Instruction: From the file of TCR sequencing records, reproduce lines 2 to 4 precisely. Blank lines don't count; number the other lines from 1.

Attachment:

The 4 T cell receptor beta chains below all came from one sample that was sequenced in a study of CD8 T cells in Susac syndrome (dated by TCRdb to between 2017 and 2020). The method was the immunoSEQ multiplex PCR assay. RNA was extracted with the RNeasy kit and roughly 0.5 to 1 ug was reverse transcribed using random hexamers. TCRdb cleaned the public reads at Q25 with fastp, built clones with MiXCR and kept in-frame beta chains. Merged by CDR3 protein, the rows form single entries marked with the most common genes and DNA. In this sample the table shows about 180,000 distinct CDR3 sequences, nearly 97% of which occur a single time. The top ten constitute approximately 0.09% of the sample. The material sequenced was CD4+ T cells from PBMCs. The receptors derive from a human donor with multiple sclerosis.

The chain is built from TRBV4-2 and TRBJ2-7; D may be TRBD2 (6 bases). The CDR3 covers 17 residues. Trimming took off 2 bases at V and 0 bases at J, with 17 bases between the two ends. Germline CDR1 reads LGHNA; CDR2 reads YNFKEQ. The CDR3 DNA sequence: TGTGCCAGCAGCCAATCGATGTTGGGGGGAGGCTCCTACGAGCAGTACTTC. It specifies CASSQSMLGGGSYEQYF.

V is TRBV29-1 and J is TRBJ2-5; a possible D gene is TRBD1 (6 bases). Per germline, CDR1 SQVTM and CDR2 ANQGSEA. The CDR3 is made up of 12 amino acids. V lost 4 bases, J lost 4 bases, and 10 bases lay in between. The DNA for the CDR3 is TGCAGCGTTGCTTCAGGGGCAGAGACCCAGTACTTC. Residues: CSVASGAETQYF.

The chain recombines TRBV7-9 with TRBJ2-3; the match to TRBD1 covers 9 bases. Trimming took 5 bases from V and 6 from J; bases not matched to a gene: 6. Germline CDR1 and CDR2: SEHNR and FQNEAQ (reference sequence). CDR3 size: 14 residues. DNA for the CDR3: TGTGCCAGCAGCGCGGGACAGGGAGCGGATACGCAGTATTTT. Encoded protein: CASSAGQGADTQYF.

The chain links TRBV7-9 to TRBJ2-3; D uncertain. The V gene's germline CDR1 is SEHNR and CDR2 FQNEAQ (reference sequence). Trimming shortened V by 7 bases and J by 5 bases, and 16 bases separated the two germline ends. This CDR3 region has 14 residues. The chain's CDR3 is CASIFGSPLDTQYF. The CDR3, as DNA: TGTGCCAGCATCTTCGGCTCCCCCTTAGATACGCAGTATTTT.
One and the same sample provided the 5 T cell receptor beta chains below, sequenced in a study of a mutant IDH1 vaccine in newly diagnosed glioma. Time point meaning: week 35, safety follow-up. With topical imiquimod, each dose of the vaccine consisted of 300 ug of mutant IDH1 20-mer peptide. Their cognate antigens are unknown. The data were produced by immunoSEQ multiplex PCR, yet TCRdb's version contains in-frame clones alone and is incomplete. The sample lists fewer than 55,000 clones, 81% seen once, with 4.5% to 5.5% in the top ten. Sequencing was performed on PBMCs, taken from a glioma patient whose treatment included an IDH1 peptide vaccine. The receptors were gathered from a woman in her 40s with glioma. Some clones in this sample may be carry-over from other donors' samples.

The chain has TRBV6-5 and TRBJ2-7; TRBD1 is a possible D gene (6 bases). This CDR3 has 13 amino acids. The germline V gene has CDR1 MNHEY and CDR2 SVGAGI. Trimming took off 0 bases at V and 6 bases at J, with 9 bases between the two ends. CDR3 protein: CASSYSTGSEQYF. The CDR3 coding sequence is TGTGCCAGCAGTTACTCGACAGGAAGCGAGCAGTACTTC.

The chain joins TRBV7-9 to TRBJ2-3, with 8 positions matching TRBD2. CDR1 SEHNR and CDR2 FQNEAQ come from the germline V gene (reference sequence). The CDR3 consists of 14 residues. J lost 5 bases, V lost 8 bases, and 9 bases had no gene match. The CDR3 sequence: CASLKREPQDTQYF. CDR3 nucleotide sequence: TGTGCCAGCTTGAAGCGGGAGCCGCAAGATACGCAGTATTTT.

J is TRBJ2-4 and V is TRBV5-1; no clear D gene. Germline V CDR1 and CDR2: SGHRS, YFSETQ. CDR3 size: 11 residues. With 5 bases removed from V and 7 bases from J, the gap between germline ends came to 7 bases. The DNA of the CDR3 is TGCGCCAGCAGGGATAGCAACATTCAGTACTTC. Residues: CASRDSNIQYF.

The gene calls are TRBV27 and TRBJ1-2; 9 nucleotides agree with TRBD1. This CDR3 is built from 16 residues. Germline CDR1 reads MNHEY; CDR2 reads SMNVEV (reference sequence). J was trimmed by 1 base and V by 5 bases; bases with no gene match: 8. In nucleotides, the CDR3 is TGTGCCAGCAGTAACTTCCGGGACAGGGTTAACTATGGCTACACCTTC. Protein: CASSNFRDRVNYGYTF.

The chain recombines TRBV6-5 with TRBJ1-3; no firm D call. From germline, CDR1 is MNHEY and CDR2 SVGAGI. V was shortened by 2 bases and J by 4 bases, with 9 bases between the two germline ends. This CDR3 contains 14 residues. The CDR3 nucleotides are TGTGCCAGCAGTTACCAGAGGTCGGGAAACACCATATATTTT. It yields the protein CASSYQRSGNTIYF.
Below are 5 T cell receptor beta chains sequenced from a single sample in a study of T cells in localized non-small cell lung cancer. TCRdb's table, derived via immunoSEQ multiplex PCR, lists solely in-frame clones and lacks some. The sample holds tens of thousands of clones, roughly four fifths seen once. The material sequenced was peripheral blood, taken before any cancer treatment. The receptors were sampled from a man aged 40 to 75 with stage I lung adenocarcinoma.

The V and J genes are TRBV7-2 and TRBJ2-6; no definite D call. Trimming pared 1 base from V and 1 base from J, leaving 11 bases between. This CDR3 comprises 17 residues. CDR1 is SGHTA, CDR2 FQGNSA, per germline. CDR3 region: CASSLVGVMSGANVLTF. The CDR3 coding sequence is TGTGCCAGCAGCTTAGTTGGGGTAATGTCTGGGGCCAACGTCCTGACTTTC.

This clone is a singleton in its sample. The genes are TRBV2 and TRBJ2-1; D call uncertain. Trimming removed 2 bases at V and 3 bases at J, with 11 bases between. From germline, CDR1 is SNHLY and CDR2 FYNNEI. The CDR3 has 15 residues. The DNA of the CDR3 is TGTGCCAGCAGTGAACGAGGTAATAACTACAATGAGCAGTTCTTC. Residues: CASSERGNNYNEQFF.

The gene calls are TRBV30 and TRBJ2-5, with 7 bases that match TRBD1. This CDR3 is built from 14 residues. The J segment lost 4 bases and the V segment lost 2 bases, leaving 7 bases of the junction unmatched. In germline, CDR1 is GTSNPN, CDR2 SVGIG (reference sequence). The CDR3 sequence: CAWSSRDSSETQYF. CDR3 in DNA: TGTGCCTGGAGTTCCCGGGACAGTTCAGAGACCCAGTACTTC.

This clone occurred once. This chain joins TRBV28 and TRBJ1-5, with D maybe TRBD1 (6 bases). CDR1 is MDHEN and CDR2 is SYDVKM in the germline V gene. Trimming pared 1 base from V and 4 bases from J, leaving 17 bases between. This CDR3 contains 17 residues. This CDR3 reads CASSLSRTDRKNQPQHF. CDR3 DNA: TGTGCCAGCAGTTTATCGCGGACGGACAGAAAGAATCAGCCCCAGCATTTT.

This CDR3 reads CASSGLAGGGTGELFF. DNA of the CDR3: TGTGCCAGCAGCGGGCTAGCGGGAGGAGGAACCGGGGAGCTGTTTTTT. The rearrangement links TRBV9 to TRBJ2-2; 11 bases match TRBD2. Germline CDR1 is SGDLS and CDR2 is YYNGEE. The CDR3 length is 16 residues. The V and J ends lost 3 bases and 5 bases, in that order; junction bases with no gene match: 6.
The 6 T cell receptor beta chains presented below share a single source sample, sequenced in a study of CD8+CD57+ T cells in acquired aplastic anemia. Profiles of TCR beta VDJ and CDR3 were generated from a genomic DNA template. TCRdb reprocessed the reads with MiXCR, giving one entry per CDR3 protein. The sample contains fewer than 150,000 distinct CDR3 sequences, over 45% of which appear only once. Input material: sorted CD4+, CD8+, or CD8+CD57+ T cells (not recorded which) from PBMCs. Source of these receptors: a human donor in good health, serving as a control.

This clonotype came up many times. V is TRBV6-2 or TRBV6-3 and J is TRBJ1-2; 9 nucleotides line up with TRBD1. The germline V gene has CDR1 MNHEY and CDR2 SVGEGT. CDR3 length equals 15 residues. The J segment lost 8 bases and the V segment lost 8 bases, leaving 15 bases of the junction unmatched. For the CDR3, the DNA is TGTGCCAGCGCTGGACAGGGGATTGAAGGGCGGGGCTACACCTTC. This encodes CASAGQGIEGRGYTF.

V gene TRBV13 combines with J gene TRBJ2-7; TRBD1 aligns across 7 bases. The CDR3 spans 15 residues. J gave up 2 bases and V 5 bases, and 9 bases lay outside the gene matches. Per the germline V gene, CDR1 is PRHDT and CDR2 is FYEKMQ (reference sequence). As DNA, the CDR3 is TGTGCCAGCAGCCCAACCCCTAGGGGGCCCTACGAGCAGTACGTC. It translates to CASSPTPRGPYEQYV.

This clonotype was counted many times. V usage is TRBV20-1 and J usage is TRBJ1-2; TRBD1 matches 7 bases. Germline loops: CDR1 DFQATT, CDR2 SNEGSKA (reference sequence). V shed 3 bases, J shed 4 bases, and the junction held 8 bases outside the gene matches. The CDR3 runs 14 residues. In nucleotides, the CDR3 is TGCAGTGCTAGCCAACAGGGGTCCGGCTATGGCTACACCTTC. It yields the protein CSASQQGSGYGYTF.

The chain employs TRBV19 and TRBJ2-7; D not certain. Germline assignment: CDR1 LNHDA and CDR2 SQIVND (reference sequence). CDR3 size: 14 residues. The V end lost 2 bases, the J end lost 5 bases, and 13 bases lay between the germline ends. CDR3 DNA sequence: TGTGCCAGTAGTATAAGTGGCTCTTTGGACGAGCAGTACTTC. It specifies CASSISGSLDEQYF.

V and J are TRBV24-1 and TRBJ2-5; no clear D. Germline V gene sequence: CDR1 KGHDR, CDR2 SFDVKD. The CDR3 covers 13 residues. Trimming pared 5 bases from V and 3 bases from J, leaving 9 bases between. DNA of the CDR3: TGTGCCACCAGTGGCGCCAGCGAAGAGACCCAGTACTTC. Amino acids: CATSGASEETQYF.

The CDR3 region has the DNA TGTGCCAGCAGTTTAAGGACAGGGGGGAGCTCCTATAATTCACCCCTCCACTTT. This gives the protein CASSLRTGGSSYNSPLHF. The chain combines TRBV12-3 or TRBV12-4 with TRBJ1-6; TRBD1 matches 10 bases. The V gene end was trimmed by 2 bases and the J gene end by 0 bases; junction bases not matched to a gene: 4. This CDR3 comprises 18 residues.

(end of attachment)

The chain is built from TRBV4-2 and TRBJ2-7; D may be TRBD2 (6 bases). The CDR3 covers 17 residues. Trimming took off 2 bases at V and 0 bases at J, with 17 bases between the two ends. Germline CDR1 reads LGHNA; CDR2 reads YNFKEQ. The CDR3 DNA sequence: TGTGCCAGCAGCCAATCGATGTTGGGGGGAGGCTCCTACGAGCAGTACTTC. It specifies CASSQSMLGGGSYEQYF.

V is TRBV29-1 and J is TRBJ2-5; a possible D gene is TRBD1 (6 bases). Per germline, CDR1 SQVTM and CDR2 ANQGSEA. The CDR3 is made up of 12 amino acids. V lost 4 bases, J lost 4 bases, and 10 bases lay in between. The DNA for the CDR3 is TGCAGCGTTGCTTCAGGGGCAGAGACCCAGTACTTC. Residues: CSVASGAETQYF.

The chain recombines TRBV7-9 with TRBJ2-3; the match to TRBD1 covers 9 bases. Trimming took 5 bases from V and 6 from J; bases not matched to a gene: 6. Germline CDR1 and CDR2: SEHNR and FQNEAQ (reference sequence). CDR3 size: 14 residues. DNA for the CDR3: TGTGCCAGCAGCGCGGGACAGGGAGCGGATACGCAGTATTTT. Encoded protein: CASSAGQGADTQYF.